It’s Friday night. After leaving the restaurant you turn onto the sidewalk and walk down the street. Ah, an art gallery! You wander inside.
And there you see it on the wall: an original Pablo Kaplunsky! Four slashes of red paint over an inverted crocodile. You’ve got to have it; it’s only $14,000!
The patron who wandered in right behind you is staring at it, too. You hear him exclaim, sotto voce, “What crap!”
They say that beauty is in the eye of the beholder. So, too, is patient satisfaction.
But knowing this means that, first, you have to have a strategy behind satisfying patients and, second, that you have to maximize the touch points (in other words, adopt consistent tactics) that might (because you never know for sure) impact it.
What is satisfaction? How do we measure it? What’s the scale? And how, like a sneaky butcher, can we put our finger on it, adding a bit more weight to the pound?
As to strategy, who are you trying to please? Everyone? (Good luck…) A certain type of patient, perhaps one who values your services and pays on time?
As to tactics, they are only of real value if they are synced with your strategy.
Take, for example, the story of Paddy Lund, the dentist from Australia famous for turning his “best practices” dental practice with its normal reception area, high flow of patients, and so on, that all combined returned good dentist-level income and was at the same time driving him crazy, into an incredible boutique practice: No signage, locked entry doors and a whittled down patient list. He kept only those patients who valued his services, who paid on time, and who referred other similar patients. They were was his target audience and he designed a strategy to satisfy them while at the same time satisfying himself.
Lund assigned a permanent “care nurse” to each patient who greets them at the door, serves them tea and a pastry, leads them to a private treatment room, assists with the procedure, presents the bill and collects payment, and then sees the patient on his or her way with a goodbye bag of pastries. Result: Lund works half the time, earns a huge multiple over his prior “high” level, and is, gasp!, happy. And, from all accounts, so too are his patients.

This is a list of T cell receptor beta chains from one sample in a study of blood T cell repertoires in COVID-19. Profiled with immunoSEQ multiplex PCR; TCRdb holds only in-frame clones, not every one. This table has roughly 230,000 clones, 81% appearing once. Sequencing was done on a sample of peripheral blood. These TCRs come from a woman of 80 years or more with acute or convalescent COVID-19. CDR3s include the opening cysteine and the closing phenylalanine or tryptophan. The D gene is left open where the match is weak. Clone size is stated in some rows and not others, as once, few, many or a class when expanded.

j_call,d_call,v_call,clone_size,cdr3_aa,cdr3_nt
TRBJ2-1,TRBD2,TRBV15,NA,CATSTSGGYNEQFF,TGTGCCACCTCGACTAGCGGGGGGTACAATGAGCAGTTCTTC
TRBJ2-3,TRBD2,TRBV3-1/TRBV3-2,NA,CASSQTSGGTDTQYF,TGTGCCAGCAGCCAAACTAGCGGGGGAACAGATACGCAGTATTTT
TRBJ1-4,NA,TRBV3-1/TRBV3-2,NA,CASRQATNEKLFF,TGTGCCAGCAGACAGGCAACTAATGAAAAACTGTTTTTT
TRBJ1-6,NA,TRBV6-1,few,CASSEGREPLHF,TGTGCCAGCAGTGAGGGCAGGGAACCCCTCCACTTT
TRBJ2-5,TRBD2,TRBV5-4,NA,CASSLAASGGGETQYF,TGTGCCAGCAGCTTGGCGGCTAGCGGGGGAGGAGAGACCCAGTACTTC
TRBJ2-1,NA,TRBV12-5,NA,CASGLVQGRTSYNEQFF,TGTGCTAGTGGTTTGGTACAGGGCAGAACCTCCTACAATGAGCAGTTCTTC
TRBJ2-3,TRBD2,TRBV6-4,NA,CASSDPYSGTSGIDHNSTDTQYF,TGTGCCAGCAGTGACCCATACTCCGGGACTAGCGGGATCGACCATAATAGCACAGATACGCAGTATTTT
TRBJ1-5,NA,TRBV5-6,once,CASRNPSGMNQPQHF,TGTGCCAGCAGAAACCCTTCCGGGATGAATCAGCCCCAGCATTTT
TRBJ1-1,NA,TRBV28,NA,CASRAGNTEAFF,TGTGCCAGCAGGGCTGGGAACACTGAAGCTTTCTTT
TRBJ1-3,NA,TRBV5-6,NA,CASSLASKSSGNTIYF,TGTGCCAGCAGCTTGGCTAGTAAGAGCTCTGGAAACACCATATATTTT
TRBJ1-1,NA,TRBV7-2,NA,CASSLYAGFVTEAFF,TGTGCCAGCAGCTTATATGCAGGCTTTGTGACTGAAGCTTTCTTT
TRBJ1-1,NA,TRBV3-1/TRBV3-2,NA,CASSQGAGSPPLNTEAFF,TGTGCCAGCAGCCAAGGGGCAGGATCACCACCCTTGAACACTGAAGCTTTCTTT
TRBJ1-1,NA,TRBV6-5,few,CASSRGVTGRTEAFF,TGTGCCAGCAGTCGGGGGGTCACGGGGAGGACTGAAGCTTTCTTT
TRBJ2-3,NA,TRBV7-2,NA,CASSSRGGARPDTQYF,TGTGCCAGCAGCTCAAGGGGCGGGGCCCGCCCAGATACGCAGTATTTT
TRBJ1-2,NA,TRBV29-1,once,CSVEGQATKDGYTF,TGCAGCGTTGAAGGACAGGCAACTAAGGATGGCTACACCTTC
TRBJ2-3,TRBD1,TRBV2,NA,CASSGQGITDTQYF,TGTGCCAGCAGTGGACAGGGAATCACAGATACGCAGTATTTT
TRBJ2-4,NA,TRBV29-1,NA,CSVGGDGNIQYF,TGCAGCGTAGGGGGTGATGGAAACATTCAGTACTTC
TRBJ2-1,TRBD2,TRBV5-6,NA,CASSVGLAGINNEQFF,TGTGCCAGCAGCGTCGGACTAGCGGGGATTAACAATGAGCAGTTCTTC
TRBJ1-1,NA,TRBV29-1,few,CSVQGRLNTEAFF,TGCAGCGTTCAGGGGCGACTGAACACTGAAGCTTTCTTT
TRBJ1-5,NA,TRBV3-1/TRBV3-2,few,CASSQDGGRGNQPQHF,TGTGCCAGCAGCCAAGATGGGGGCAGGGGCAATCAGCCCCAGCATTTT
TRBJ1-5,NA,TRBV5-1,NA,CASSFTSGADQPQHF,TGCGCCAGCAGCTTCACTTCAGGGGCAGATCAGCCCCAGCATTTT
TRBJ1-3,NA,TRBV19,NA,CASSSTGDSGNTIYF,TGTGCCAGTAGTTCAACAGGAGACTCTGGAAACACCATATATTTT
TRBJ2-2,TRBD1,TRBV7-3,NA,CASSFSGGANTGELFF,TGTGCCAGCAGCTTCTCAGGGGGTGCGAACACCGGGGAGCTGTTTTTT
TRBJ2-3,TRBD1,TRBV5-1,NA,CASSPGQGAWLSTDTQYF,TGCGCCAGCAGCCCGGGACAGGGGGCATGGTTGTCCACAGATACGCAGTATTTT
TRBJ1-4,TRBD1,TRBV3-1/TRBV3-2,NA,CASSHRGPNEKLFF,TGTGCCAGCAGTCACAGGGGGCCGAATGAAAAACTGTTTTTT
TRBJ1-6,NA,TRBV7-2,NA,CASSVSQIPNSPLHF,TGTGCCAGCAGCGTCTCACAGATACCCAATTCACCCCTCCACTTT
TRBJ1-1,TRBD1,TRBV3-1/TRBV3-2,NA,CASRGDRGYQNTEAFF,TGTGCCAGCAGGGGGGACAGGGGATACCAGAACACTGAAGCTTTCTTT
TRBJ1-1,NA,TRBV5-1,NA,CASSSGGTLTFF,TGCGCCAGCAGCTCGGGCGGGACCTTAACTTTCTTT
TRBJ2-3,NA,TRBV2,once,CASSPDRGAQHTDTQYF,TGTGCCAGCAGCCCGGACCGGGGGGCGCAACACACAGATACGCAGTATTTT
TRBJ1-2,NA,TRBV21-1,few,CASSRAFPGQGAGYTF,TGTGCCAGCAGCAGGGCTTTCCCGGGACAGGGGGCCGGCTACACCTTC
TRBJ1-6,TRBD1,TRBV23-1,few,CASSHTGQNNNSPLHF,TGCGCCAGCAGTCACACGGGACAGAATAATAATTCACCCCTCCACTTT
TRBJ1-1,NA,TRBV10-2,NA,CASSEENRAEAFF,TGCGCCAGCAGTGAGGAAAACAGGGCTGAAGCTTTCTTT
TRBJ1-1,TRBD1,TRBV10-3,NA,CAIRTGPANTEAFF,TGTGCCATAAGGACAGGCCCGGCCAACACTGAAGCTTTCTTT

It may well be that because of your specialty, you’ve got to take all comers — a primary care clinic affiliated with a university teaching program, for example. But the minimum you can do (and you should do more, far more) is to demand that your staff and the university create an atmosphere designed to exhibit caring and concern and respect to, at least, the standards of nearly all comers. If they refuse, their holding you to meet certain levels of patient satisfaction (as surveyed by them) is a cruel joke.
So, instead of walking into the art gallery you’ve walked into your physician’s office lobby.
No one greets you at the reception window. Rows of mismatched chairs give the impression that the place was decorated with the leftovers after an IKEA sale. There are three or four magazines for the 37 patient seats. A very large computer monitor on a table displays a static screen of text describing some procedure the doctor performs — the monitor also bears a 4 x 6 sticker, placed askew, warning you not to change the channel.
How does sitting in that lobby for 40 minutes impact patient satisfaction?
What does any of that have to do with the expertise of the medical treatment? Maybe nothing.
But people don’t separate the elements of an experience in weighing their levels of satisfaction. It’s all related. Understand that and play to it.
It’s not actually cheating.